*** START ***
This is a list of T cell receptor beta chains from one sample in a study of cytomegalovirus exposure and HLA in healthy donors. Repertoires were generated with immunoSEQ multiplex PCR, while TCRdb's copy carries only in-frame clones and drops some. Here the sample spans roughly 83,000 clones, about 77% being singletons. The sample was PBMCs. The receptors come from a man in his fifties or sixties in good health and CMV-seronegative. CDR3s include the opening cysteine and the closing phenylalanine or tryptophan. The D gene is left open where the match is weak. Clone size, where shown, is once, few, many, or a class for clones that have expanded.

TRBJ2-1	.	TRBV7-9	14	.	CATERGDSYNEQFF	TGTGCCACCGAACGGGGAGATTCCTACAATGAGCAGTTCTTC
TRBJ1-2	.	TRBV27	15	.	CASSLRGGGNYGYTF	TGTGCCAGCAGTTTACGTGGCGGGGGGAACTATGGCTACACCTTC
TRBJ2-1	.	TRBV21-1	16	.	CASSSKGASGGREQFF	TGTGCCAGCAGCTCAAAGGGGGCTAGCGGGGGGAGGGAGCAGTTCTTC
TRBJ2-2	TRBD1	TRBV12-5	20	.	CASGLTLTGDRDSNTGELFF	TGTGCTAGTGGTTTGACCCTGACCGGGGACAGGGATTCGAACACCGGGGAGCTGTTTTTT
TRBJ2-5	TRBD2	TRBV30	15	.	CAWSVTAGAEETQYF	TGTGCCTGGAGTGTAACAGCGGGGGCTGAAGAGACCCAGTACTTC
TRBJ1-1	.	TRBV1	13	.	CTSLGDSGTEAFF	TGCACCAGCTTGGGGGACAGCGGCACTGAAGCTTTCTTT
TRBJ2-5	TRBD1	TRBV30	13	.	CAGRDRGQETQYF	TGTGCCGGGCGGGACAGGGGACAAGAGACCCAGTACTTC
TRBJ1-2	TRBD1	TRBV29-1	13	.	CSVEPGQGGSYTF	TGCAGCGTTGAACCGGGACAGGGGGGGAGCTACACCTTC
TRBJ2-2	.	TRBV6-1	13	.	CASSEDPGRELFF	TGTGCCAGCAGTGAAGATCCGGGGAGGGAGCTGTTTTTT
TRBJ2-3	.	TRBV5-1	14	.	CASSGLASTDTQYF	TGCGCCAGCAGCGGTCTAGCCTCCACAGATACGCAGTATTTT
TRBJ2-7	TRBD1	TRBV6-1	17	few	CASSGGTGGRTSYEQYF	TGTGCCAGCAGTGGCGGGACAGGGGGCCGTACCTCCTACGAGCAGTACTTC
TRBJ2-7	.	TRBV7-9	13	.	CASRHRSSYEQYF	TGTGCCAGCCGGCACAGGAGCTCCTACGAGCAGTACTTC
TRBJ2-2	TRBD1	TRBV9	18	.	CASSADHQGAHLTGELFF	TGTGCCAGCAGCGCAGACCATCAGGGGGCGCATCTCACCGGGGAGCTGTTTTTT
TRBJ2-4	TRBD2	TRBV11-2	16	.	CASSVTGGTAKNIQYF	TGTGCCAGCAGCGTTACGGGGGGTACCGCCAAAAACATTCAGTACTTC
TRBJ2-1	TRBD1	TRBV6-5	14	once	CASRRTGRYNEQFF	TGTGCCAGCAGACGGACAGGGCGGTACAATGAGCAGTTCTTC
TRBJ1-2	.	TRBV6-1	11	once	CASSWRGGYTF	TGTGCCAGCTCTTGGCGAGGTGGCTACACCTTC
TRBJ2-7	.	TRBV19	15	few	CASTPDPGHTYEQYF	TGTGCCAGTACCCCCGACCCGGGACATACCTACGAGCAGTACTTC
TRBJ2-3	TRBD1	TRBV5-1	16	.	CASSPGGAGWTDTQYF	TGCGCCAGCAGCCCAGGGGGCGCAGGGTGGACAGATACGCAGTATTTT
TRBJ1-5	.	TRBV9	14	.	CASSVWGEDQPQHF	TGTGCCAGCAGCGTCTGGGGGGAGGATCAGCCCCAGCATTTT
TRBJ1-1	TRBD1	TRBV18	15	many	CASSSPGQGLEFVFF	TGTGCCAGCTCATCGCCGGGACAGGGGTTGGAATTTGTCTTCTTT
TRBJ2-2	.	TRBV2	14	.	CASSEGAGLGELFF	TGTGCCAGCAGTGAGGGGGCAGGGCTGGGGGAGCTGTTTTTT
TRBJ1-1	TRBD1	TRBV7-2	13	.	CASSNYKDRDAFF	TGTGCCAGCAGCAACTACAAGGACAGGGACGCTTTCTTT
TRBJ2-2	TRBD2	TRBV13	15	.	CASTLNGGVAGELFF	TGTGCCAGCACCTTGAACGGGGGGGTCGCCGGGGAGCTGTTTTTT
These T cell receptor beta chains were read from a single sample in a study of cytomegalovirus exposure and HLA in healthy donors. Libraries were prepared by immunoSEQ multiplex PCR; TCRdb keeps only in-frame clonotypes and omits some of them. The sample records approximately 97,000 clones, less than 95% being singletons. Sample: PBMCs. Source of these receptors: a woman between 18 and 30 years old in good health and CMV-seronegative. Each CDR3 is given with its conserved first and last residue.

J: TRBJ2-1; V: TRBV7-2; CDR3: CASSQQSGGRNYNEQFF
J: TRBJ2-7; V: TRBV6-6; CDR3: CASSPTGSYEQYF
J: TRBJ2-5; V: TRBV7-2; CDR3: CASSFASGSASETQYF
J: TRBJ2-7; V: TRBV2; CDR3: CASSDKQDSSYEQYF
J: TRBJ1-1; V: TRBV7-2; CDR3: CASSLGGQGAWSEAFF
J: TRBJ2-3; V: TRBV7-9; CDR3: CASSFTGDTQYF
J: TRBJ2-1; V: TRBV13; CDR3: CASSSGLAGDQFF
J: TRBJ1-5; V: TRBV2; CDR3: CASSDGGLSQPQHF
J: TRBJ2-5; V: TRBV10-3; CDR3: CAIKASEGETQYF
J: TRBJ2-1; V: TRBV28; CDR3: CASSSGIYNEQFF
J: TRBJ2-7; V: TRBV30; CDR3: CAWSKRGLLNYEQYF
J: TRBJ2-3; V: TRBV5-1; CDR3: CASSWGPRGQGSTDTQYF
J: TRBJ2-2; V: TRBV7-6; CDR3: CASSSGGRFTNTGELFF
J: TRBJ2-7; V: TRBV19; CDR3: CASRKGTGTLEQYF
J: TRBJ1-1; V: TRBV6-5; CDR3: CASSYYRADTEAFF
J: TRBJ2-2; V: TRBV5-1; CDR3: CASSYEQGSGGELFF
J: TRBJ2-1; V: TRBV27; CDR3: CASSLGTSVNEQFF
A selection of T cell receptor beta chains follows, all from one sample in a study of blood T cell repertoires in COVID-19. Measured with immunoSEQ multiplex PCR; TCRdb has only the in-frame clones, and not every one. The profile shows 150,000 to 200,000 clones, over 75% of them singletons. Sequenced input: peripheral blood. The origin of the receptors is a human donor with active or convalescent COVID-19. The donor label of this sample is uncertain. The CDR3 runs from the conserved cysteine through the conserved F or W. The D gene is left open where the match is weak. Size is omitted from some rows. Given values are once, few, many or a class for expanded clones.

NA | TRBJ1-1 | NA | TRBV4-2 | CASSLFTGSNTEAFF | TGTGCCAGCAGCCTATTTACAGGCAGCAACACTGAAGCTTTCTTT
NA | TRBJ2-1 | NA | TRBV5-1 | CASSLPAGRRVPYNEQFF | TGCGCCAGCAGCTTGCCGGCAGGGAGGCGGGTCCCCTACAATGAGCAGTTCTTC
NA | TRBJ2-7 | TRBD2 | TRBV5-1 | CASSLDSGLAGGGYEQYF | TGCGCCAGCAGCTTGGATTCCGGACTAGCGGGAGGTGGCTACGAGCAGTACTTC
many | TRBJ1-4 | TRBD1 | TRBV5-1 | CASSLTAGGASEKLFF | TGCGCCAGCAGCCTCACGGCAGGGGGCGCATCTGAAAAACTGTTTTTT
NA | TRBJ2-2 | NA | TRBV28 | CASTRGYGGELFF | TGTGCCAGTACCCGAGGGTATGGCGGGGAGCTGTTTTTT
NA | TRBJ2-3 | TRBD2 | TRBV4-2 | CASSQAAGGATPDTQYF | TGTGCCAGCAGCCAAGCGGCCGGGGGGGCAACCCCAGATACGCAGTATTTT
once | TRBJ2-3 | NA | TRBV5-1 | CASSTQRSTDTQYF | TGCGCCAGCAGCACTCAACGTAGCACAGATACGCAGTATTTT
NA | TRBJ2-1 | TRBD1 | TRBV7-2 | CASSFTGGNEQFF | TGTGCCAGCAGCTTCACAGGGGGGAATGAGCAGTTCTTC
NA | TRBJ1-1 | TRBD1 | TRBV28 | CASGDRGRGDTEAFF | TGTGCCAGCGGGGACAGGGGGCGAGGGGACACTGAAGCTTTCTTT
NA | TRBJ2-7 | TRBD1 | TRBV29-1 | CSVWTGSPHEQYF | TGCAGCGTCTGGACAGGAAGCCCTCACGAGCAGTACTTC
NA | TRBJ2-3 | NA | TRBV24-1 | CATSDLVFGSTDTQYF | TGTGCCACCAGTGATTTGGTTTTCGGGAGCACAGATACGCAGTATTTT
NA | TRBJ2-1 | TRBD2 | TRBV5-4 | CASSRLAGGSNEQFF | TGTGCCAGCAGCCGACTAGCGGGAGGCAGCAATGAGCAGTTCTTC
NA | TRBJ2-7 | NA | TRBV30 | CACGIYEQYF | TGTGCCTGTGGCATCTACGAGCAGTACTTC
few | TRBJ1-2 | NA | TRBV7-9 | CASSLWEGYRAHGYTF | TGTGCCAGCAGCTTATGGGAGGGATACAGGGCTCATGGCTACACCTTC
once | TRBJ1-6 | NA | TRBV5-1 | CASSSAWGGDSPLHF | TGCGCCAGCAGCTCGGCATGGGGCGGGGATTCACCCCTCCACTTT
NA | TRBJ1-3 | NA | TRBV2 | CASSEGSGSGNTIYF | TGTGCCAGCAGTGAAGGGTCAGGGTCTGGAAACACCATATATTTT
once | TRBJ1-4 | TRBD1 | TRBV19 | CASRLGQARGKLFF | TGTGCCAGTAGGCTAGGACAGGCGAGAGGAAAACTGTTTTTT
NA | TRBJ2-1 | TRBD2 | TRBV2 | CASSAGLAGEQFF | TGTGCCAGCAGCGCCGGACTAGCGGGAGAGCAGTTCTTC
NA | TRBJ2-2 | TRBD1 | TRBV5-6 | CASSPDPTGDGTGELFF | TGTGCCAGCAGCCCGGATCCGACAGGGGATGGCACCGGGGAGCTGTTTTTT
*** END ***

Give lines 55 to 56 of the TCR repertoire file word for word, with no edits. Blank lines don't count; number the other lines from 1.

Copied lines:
NA | TRBJ2-1 | TRBD2 | TRBV5-4 | CASSRLAGGSNEQFF | TGTGCCAGCAGCCGACTAGCGGGAGGCAGCAATGAGCAGTTCTTC
NA | TRBJ2-7 | NA | TRBV30 | CACGIYEQYF | TGTGCCTGTGGCATCTACGAGCAGTACTTC